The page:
Before I end a couple of people deserve some recognition and thanks from the community. Firstly to James Parrish and his team at Nuclear Races. There is no doubt that the race would not have been the race it was without the huge investment that they put in to making it a success. Nuclear don’t do things by halves so we always knew they’d put on a good show but I think they surpassed all expectations.
And finally of course, to all of OCRA UK and in particular Mark Leinster who only took over ownership of the championships three months before race day,
threw his body and soul into it and worked tirelessly in a manner of which few people are capable of. Without Mark’s efforts the UK championships would not have had much differentiation from the Nuclear Fallout – he took it from a great race to an outstanding competition.
Representatives were there from the Obstacle Course Race Associations in Benelux, France, Spain, Germany and Italy and once again we can be proud that the UK are the showing the rest of the world the way.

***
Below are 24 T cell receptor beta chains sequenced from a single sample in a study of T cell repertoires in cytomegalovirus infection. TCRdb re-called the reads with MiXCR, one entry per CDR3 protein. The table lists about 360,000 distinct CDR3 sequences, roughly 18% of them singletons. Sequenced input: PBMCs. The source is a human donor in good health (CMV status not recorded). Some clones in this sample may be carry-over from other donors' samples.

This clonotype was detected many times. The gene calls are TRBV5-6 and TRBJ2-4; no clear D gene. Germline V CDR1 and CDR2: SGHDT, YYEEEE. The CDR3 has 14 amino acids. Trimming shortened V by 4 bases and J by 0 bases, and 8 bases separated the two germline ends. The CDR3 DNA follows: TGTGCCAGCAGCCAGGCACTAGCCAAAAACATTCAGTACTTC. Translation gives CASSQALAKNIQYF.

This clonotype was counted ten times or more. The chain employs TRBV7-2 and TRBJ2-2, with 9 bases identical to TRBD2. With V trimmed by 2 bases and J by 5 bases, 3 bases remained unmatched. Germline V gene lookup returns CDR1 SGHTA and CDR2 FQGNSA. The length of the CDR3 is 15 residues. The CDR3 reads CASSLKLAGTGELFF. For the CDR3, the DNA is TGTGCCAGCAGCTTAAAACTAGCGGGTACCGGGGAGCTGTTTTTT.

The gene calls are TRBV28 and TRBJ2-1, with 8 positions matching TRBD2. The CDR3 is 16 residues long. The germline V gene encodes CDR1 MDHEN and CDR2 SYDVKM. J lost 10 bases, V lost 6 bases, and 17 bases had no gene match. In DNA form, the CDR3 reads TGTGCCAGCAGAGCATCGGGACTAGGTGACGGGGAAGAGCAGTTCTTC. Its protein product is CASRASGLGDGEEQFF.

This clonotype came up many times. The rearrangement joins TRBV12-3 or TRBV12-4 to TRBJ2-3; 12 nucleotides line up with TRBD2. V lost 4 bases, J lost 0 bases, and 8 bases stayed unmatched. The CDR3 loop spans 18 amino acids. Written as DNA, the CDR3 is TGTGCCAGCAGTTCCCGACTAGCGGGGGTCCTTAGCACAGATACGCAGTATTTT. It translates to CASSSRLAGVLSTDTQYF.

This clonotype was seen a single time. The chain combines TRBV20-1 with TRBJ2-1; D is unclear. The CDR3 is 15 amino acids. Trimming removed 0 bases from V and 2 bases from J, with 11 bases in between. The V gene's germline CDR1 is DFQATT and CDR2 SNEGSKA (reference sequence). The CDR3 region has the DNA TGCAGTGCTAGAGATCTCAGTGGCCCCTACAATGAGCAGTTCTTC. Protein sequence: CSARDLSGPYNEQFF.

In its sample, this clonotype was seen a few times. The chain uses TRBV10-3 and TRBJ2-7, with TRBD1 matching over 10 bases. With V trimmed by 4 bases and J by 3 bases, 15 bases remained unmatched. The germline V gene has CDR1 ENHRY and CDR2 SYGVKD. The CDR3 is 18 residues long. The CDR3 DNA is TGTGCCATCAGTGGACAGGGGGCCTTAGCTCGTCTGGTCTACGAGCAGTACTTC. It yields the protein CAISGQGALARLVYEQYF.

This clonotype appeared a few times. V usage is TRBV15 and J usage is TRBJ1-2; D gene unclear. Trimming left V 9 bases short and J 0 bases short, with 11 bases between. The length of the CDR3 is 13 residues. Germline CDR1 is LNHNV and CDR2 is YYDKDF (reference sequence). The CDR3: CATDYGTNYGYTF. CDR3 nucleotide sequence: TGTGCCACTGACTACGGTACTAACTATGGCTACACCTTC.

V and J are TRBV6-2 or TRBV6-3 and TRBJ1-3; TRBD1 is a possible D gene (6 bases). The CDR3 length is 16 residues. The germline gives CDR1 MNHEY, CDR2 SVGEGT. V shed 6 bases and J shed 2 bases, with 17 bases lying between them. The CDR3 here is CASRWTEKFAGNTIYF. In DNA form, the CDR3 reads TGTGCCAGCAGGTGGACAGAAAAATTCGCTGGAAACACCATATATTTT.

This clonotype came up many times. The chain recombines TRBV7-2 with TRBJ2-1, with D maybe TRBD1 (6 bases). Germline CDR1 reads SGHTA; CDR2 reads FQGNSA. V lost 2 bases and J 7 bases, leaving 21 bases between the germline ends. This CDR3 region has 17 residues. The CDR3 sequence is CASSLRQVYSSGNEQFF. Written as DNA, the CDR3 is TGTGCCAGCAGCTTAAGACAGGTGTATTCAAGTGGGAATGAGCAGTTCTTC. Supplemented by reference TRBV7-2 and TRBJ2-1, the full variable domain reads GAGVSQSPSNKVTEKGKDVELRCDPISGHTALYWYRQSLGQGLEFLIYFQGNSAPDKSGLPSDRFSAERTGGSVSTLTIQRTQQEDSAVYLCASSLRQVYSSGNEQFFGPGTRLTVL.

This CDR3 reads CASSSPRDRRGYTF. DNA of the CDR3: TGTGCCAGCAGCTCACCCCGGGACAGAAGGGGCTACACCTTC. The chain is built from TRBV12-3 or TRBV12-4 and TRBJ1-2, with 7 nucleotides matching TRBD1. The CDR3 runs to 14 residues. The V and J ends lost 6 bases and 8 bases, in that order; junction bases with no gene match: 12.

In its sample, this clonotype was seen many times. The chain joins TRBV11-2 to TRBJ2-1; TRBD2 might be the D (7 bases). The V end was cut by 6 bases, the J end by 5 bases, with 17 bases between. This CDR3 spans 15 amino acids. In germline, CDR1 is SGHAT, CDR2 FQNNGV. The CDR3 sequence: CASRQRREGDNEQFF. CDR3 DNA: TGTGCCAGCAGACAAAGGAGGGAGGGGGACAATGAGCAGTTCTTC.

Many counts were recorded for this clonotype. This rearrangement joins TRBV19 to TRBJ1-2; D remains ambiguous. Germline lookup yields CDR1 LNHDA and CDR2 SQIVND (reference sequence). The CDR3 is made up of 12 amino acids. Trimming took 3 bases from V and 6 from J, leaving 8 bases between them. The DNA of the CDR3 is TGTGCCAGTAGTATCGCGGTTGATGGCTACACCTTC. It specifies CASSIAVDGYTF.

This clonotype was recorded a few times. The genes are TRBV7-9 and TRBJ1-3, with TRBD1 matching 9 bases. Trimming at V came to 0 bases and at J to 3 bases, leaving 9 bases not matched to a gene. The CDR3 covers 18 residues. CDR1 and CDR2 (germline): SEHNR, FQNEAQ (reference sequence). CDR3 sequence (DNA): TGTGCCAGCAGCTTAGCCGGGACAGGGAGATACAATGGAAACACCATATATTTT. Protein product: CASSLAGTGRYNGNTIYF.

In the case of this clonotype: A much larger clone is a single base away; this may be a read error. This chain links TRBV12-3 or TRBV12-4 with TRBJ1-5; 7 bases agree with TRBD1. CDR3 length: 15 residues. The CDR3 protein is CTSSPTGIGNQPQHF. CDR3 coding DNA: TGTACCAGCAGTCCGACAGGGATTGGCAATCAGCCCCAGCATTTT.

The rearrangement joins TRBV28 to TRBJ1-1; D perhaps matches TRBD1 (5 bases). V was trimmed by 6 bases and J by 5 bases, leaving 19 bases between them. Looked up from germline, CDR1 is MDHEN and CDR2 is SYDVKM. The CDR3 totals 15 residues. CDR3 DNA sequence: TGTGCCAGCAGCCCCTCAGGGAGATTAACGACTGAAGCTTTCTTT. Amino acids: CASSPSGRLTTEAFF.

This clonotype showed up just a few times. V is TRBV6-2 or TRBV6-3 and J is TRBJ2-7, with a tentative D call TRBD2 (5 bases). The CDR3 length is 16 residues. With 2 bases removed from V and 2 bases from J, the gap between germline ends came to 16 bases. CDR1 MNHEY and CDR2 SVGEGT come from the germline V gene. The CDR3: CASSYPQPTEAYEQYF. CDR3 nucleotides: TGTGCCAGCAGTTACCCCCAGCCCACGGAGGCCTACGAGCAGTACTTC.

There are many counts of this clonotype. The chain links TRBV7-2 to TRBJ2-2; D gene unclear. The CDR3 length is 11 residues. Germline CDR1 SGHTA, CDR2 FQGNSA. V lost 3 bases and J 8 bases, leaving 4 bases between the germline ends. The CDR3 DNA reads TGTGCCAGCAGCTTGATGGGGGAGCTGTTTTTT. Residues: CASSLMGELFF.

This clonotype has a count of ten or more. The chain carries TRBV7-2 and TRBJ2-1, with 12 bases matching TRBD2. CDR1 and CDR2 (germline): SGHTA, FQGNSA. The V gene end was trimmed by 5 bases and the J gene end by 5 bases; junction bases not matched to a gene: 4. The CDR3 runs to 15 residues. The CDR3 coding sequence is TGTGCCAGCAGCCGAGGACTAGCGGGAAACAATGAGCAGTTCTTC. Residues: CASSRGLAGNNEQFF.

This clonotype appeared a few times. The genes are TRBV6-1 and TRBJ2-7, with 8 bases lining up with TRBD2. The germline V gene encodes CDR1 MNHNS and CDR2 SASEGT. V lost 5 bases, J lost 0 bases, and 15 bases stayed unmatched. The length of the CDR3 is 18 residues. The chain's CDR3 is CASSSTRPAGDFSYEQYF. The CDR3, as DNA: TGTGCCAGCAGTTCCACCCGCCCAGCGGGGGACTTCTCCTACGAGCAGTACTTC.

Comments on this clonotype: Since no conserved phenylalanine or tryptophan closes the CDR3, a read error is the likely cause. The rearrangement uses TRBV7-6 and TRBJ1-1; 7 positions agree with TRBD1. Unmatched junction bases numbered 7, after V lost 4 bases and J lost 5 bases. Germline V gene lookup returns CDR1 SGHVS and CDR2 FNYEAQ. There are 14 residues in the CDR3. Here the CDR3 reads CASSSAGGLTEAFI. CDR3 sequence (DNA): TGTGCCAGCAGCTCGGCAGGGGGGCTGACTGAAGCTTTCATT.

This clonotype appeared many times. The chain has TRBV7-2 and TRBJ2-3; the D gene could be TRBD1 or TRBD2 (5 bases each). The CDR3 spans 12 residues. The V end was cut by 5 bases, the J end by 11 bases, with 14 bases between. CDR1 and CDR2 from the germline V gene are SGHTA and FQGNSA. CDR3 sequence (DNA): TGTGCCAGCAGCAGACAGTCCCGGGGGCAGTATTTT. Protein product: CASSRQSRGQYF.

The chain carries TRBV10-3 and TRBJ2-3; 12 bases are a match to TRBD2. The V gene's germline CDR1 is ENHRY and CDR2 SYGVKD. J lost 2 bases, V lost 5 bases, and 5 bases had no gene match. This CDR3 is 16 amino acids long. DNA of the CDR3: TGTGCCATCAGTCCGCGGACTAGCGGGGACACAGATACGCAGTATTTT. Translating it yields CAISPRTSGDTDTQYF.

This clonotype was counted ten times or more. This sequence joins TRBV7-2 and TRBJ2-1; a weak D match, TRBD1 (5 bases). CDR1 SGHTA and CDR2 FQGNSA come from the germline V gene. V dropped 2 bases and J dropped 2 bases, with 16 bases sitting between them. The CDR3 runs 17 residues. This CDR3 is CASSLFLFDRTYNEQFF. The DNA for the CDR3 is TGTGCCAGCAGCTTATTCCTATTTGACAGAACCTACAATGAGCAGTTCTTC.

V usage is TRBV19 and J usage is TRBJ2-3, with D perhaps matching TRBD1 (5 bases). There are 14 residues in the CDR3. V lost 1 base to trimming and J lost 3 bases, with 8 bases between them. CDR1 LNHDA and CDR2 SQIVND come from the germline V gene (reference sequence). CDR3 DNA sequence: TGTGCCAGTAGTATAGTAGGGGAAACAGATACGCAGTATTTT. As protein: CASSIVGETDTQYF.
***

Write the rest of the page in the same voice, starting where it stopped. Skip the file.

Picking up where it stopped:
The rules were outlined beforehand and all racers knew the deal… A green wristband was attached to every runner with their race number written on it. Every obstacle on the course had to be completed successfully. If at any point on any obstacle the runner slips, trips, falls or completes the obstacle by an unauthorised method then they have to go back and do it again. They can take as many attempts as they want, but completion is mandatory. If they choose to continue without completing the obstacle then they ask the adjudicator to cut the wristband from their arm. Those people who complete the course without their wristband still get a time, but are put on a separate list to those who completed the whole thing successfully and will get a 4 minute penalty per failed obstacle.
The ‘wristband rule’ was first introduced to us at the World Championships two years ago and it gets talked about a lot, but this was the first time it had been implemented in a UK race. This was my first experience of it and I have to say that I loved it!
On a normal race I’d have a go at something like a set of hang tough rings knowing that sometimes I complete them and sometimes I don’t. If this time turns out to be an occasion that I don’t make it across then I’d simply shrug my shoulders and say ‘oh well!’ then proceed to either run on, do my burpees, press ups or additional running penalty and not think twice about it.